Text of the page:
The Mini-International Neuropsychiatric Interview (MINI)11–13 was developed by Sheehan and Lecrubier to meet the need for a brief, reliable and valid structured diagnostic interview that screens more disorders than SDDS-PC or Prime-MD, and possibly replaces SCID-P or CIDI in clinical trials. The MINI contains 130 questions and screens 16 axis I DSM-IV14 disorders and one personality disorder. Similar to SCID-P and CIDI, the MINI is organized in diagnostic modules. For most modules, two to four screening questions are used to rule out the diagnosis when answered negatively. Positive responses to screening questions are explored by further investigation of other diagnostic criteria. Excellent interrater and test–retest reliabilities of the English version of MINI,11–13 and moderate validity of MINI versus CIDI11,13 and SCID-P12,13 were reported. The MINI is gaining rapid acceptance internationally, being translated into many languages by 2004. However, non-English versions of the MINI have not yet been reported, hence the cross-cultural validity of MINI is not yet known.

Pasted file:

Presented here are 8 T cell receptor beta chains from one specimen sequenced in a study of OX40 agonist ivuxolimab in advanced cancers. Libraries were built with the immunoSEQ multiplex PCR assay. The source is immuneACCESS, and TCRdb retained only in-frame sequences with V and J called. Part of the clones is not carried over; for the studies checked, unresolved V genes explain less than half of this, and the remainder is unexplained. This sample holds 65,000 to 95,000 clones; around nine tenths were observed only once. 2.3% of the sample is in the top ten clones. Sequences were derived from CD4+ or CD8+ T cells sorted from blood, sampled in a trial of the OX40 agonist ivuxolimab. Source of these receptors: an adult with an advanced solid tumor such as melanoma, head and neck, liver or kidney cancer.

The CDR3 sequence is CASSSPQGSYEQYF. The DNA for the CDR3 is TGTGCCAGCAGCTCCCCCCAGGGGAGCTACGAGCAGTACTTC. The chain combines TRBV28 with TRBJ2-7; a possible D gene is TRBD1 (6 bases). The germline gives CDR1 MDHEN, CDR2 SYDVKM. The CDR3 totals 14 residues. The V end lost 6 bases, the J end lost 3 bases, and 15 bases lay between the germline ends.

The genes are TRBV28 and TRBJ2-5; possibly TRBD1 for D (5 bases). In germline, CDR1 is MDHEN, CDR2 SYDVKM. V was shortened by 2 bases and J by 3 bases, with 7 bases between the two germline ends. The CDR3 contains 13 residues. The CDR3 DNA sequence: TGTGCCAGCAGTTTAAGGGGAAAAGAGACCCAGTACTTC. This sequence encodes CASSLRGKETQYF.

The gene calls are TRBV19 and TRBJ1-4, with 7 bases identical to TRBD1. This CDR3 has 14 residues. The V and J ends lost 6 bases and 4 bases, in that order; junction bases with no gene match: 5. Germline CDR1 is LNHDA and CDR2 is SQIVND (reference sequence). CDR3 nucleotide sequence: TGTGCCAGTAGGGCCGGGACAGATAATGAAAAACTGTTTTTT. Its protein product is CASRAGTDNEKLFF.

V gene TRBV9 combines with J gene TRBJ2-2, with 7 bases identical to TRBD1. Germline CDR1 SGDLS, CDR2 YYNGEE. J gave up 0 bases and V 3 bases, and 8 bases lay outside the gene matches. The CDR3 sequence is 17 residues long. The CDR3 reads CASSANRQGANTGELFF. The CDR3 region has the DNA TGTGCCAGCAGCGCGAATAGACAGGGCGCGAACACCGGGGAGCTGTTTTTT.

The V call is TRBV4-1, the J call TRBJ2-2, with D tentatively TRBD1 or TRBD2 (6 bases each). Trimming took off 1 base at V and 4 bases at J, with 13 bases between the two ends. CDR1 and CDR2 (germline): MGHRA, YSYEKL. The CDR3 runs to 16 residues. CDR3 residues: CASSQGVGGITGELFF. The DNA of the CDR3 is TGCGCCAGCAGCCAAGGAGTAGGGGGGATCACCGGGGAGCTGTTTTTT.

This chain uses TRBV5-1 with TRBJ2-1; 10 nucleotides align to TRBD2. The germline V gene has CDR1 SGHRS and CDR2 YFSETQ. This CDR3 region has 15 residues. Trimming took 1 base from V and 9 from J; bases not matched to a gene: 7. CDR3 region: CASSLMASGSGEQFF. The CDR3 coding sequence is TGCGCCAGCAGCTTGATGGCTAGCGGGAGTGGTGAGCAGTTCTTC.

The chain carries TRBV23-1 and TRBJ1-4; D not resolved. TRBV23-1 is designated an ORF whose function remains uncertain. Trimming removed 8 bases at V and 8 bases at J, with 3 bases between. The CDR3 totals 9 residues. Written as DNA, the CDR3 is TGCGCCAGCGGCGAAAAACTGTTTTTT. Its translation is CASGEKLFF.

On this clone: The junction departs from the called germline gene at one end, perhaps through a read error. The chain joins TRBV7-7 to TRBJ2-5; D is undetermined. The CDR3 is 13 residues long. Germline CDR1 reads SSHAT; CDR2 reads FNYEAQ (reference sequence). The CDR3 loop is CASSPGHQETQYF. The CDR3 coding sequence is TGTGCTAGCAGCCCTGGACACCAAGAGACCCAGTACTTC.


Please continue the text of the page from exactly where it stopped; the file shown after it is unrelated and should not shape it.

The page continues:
The authors developed the Japanese version of the MINI with the cooperation of the original developers of the tool. The aim of this study was to determine its reliability and validity. We needed an validation study of the MINI in both psychiatric and non-psychiatric patients. However, this is the first validation study of the Japanese version of the MINI, and we need an adequate number of samples for each of 16 major psychiatric disorders. The aim of this study was to determine its reliability and validity in the ‘clinical psychiatry setting’.

METHODS

  1. Top of page
  2. Abstract
  3. INTRODUCTION
  4. METHODS
  5. RESULTS
  6. DISCUSSION
  7. CONCLUSIONS
  8. ACKNOWLEDGMENTS
  9. REFERENCES